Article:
The Milwaukee Brewers are going for it in 2018 as they’ve already spent big with their farm system to acquire Chistian Yelich from the Miami Marlins, and then soon after signed Lorenzo Cain to the most expensive deal of the offseason.
Now, they have their eyes set on adding a top-of-the-line starting pitcher to help fully establish themselves as major players in the NL Central, and Chris Archer seems to be their primary target.
Archer’s name has been abundant in trade rumors and speculation this offseason; however, Archer has had recent communication with the Rays General Manager, Eric Neander, that makes Archer confident he will remain with Tampa Bay due to a deal being extremely unlikely.
In other words, Archer might hold decent trade value, but the Rays aren’t looking to move Archer, and would therefore have to be wow’d to move him.
Regardless, the Brewers, as well as several other teams, will still come calling trying to work out a deal for the Rays ace.
Sources: #Brewers, casting wide net for SP, have had recent contact with #Rays on Archer. Deal would appear unlikely. TB might not view Santana or Phillips as enough of a centerpiece for a controllable ace. MIL might not want to cut deeper into its farm system after Yelich trade.— Ken Rosenthal (@Ken_Rosenthal) February 1, 2018
Archer will be 29 for most of the 2018 campaign and is still under contract through the 2021 season. He will make $6.4M during 2018 and his yearly amount will increase each year, maxing out at $11M in 2021 as part of a team option.
2017 was his sixth year in the majors and Archer finished with a 4.07 ERA / 3.40 FIP, striking out opposing hitters at the highest clip of his career (29.2%), while registering 201 innings pitched over 34 starts.
The Rays have little motivation to move an ace on such an affordable deal, and the Brewers would have a tall order trying to offer anything of significance to acquire Archer.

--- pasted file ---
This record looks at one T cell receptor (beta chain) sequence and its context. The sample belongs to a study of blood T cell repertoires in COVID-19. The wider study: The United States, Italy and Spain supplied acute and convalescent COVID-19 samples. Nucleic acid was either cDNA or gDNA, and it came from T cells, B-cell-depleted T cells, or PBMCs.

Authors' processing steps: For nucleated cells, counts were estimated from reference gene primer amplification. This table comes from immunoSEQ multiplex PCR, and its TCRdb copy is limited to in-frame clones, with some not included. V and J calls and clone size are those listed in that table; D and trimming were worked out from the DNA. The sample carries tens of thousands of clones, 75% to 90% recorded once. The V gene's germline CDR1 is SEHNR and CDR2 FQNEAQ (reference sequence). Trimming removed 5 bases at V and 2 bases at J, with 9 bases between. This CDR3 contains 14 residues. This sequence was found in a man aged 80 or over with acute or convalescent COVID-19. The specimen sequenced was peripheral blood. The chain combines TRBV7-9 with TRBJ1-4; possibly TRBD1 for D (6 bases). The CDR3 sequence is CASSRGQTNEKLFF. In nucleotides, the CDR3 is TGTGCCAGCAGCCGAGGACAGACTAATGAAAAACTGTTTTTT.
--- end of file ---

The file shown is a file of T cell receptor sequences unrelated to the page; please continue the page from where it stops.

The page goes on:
Milwaukee may be looking to move Domingo Santana, who surprised everyone with a 3-win season last year, but the outfielder likely loses value from his defense (career -20 DRS in less than two seasons of work) and would need to DH for the Rays, a team that already has a glut of left fielders and the second most valuable DH in baseball on the roster.
The Rays might find more use in Travis Shaw, who also surprised last season with 30+ home runs at a corner infield position, but there’s little reason to believe the Trop will play anything like Milwaukee’s ballpark (or that Milwaukee can spare him), and neither of these major league players has a track record of success to give the Rays confidence in the acquisition — which brings us back to the farm.
Archer has a similar trade value to Milwaukee’s acquired Christian Yelich (something north of $100 million in surplus trade value), but now the franchise is without any prospects left in the Top-50 rankings, and outfielder Brett Phillips is a high variance, 45-grade prospect. Baseball America ranks him in their Top-100, while FanGraphs has him outside the org’s top ten.
To put Phillips in better context, try this comparison:
Outfield Prospect Comparison
One of these players is already on the Rays 25-man roster, and the other is Brett Phillips.
If you consider the role to be played by this type of player, you are likely looking for someone to come off the bench as a short term solution before the Rays’ front line prospects (Jake Bauers, Jesus Sanchez, and Justin Williams) come into the fold.
Which profile better suits the Rays?
Player A is Brett Phillips, who FanGraphs describes as “an above-average runner and high-effort player who makes it work in center field despite lacking great instincts.” His bat graded slightly above average last year, but with a 30+% strikeout rate.
Player B is Mallex Smith, who already has a track record of success on the Rays roster with 16 steals in 81 games, and proven defense as a replacement center fielder (8 DRS in 86 games). His bat graded slightly below average, but offers a high rate of stolen bases.
In short, it’s unclear that the Brewers have anything to entice the Rays beyond second base prospect Keston Hiura, who ranked 56th on MLB.com’s Top-100 after being drafted 9th overall in 2017, and a couple Double-A pitchers who have just as variable ratings as Phillips. What remains in the Brewers system simply lacks consensus.
These rumors keep surfacing, but it’s difficult to see anything that would blow the Rays away. If the Brewers would like to discuss Jake Odorizzi and Brad Miller, two players who would still meet Milwaukee’s needs, I bet the Rays are listening a little more intently.